In practice, global enterprises often correspond to ‘operational segments’ of a multinational enterprise group according to the International Financial Reporting Standards (IFRS standards) on the compilation of financial reports. In fact, operational segments can be used as the starting point for defining global enterprises.

The concept could be adapted to the original concept conceived during the 1960s and 1970s, when the multinational enterprise (MNE) was a large multidivisional enterprise carrying out different economic activities in different countries. With MNEs following the external growth paradigm and adopting the form of an enterprise group organised not by divisions but by separate legal units, the term ‘MNE’ has recently come to mean the global group rather than the global enterprise.

If the global enterprise corresponds to an operational segment, it could be an organisational unit recognised by the groups themselves and for which useful information could be derived from the group’s accounting system and collected. In such case, the global enterprise could provide relevant information about its global production chains that could be input for statistical data production [7]. At the moment, the updated methodology recommends only a limited set of data to be collected at the GEN level to provide the global picture to the national statistical offices responsible to define their national enterprises.

The profiled global enterprise may differ from the IFRS operational segments used to manage the group for several reasons. Indeed, not all multinational enterprise groups adopt IFRS or define their operational segment in terms that are relevant for statistical data collection. The operational segments are sometimes defined by geographical areas and therefore do not reflect the global enterprise concept and its activity, and cannot be used as such. In other cases, the operational segments may have no economic relevance for structural business statistics, no autonomy, or they are not suitable for statistical purposes. In other cases they reflect subgroups within a global enterprise group, and the profilers have to define global enterprises that meet the positive criteria and satisfy the need for data collection. In all such cases, further analyses are necessary, and the collaboration of the groups is essential. Once identified, the global enterprise is a useful technical unit for supporting the delineation of the national enterprises that can be linked to it.

Temporary enterprise

The updated European profiling methodology has introduced the concept of the temporary enterprise (TENT). This is the national part of a global enterprise proposed by the country of global decision centre to the respective country of residence of the enterprise. It is only a technical unit that can be automatically generated in the European profiling process and thus potentially used at national level as the starting point for delineating the statistical unit enterprise. The statistical office in the country of residence of the enterprise is the only responsible for the final decision to validate it and recognise it as a statistical unit enterprise. The temporary enterprise is not a statistical unit in the ESS.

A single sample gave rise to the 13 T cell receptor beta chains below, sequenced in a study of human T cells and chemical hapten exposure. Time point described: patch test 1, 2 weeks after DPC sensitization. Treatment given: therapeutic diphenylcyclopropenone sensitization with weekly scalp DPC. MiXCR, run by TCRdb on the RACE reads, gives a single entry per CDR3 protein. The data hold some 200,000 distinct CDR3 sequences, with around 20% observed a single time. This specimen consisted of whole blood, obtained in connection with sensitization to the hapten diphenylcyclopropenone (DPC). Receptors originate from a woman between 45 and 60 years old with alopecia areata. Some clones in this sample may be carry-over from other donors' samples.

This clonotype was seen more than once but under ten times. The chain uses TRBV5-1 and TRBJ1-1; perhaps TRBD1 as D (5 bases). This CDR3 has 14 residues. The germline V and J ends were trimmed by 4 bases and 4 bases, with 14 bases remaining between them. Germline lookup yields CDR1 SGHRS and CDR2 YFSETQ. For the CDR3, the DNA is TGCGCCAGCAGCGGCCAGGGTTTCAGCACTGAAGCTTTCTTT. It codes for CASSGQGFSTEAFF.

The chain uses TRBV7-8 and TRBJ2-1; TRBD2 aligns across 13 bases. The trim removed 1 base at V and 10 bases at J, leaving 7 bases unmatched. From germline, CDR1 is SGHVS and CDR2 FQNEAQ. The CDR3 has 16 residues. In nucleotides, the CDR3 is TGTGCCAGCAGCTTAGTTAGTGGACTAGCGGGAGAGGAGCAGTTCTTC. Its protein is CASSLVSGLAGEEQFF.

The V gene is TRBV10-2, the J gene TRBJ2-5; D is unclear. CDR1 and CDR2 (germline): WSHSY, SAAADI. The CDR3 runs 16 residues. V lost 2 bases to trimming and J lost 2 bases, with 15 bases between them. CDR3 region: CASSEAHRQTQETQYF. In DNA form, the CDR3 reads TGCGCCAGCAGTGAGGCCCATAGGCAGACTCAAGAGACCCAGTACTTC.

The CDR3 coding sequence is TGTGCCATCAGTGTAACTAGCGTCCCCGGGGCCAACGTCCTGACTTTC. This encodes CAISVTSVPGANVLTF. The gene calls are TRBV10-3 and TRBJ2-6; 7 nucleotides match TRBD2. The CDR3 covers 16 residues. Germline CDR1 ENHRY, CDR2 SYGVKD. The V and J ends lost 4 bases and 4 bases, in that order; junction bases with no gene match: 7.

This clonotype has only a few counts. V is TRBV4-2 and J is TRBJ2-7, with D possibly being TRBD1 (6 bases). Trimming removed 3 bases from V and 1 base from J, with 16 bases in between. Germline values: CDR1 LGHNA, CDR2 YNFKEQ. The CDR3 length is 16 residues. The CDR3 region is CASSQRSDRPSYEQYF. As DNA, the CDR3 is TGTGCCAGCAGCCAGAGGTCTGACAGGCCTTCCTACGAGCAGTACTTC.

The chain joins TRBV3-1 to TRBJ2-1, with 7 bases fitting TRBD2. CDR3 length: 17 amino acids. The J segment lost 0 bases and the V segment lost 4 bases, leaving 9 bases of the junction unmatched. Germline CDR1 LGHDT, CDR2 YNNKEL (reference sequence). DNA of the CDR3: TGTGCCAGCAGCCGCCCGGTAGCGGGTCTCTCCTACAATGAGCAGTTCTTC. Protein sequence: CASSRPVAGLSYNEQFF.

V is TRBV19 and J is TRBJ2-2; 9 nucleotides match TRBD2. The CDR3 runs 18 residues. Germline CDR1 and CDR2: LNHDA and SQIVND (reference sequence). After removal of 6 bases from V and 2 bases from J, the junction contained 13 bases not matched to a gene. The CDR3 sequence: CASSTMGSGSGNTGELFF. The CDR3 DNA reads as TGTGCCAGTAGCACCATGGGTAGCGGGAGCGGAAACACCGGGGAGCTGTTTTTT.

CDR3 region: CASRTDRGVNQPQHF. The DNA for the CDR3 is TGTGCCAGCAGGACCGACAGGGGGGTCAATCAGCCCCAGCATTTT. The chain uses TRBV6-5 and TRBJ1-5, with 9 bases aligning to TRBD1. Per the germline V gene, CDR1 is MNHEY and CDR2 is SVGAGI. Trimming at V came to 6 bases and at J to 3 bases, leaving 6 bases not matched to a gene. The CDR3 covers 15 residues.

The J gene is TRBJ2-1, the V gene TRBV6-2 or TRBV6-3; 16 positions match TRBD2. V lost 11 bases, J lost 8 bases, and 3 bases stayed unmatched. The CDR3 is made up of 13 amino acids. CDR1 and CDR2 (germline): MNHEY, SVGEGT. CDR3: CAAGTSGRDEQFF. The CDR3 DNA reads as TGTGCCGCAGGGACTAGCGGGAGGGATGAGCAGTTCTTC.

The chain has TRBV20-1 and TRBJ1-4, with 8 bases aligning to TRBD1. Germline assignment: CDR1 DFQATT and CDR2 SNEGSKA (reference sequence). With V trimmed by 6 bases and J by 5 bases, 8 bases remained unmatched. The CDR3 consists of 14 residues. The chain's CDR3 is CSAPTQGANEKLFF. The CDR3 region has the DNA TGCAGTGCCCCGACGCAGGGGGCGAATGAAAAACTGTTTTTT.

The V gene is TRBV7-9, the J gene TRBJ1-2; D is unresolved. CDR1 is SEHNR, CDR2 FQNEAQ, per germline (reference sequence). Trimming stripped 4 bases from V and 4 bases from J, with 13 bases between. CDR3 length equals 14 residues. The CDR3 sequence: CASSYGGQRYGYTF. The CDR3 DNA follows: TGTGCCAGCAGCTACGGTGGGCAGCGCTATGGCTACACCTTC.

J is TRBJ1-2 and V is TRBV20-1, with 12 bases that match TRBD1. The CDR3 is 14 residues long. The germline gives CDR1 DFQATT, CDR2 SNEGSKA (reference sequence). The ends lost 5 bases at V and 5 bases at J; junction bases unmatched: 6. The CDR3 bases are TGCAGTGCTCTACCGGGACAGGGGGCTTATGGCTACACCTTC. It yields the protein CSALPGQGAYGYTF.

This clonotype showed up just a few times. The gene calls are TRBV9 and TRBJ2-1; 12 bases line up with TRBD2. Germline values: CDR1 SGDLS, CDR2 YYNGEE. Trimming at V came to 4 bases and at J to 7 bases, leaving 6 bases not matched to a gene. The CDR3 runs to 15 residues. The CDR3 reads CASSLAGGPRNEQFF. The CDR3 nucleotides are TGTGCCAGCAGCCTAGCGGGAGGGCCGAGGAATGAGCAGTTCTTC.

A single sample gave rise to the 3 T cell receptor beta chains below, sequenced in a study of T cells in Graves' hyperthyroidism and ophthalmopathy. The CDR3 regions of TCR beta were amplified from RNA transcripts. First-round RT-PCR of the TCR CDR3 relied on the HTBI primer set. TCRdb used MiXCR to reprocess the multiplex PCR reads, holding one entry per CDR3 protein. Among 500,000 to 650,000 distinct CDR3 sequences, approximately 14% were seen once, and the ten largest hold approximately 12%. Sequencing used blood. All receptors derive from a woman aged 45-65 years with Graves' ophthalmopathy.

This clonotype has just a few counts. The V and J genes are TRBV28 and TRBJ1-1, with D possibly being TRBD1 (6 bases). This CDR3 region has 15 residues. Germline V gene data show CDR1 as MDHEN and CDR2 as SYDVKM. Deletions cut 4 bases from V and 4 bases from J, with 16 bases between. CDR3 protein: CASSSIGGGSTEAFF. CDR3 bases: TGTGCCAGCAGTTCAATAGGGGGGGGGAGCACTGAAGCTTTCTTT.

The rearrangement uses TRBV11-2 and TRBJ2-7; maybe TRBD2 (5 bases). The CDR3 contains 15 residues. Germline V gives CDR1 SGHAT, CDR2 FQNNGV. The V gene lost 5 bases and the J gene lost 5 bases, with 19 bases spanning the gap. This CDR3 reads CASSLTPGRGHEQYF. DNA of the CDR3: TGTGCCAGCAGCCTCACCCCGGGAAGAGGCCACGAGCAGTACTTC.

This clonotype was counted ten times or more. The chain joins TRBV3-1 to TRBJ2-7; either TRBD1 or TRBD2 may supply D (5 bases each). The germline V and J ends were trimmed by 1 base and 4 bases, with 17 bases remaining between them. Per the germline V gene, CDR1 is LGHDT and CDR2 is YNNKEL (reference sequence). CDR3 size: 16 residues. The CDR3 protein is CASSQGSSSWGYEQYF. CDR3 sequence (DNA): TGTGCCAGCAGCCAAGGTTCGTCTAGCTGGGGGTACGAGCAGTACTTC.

Relation between the temporary enterprise and the enterprise

  • The temporary enterprise might or might not correspond to the national enterprises as defined by Council Regulation (EEC) No 696/93 and the Operational Rules for statistical units. The difference can consist of different economic activities and different sizes. When the temporary enterprise does not correspond to an enterprise, the national statistical institute involved in delineating the enterprise can modify its characteristics and size. The updated European profiling methodology considers different situations possible: 1) the national enterprise can have a different economic activity with respect to the proposed temporary enterprise; 2) at national level there may be several enterprises instead of one single temporary enterprise linked to a GEN; 3) at national level there may be several temporary enterprises that need to be combined together to form a national enterprise.
  • In all such situations it is the responsibility of the national statistical institutes involved in delineating the enterprise to make the necessary changes and assess the statistical unit enterprise that is suitable for data collection and for compiling data in a way at national level.

Different countries working together

European intensive profiling is a collaborative activity which can help for national profiling. It is innovative because several countries cooperate to produce one output, with mutual benefits to be had for all. It is important to understand that there are two categories of countries and different responsibilities held by the respective national statistical institutes:

  • The country where the global decision centre (GDC) of the group is located [8]. The relevant NSIs are responsible for selecting the group for profiling, initiating the process, contacting and visiting the GDC (for intensive profiling), collecting the requested information and sharing it with the other countries in which affiliated enterprises are located;
  • The countries where the affiliated enterprises of the group are located. The relevant NSIs are responsible for analysing the information shared by the GDC country and to delineate the statistical units enterprise. Feasible thresholds and agreements between countries on the number of groups to be profiled in common should be determined.

The ESBR business architecture and the updated European profiling methodology have assigned greater flexibility to the partnering countries that do not necessarily have now to accept all the information shared by the GDC country. They could use it to delineate the enterprises located in their territory; in doing so, they would still be ultimately responsible for ensuring the best quality, comparability and consistency of business statistics at European level.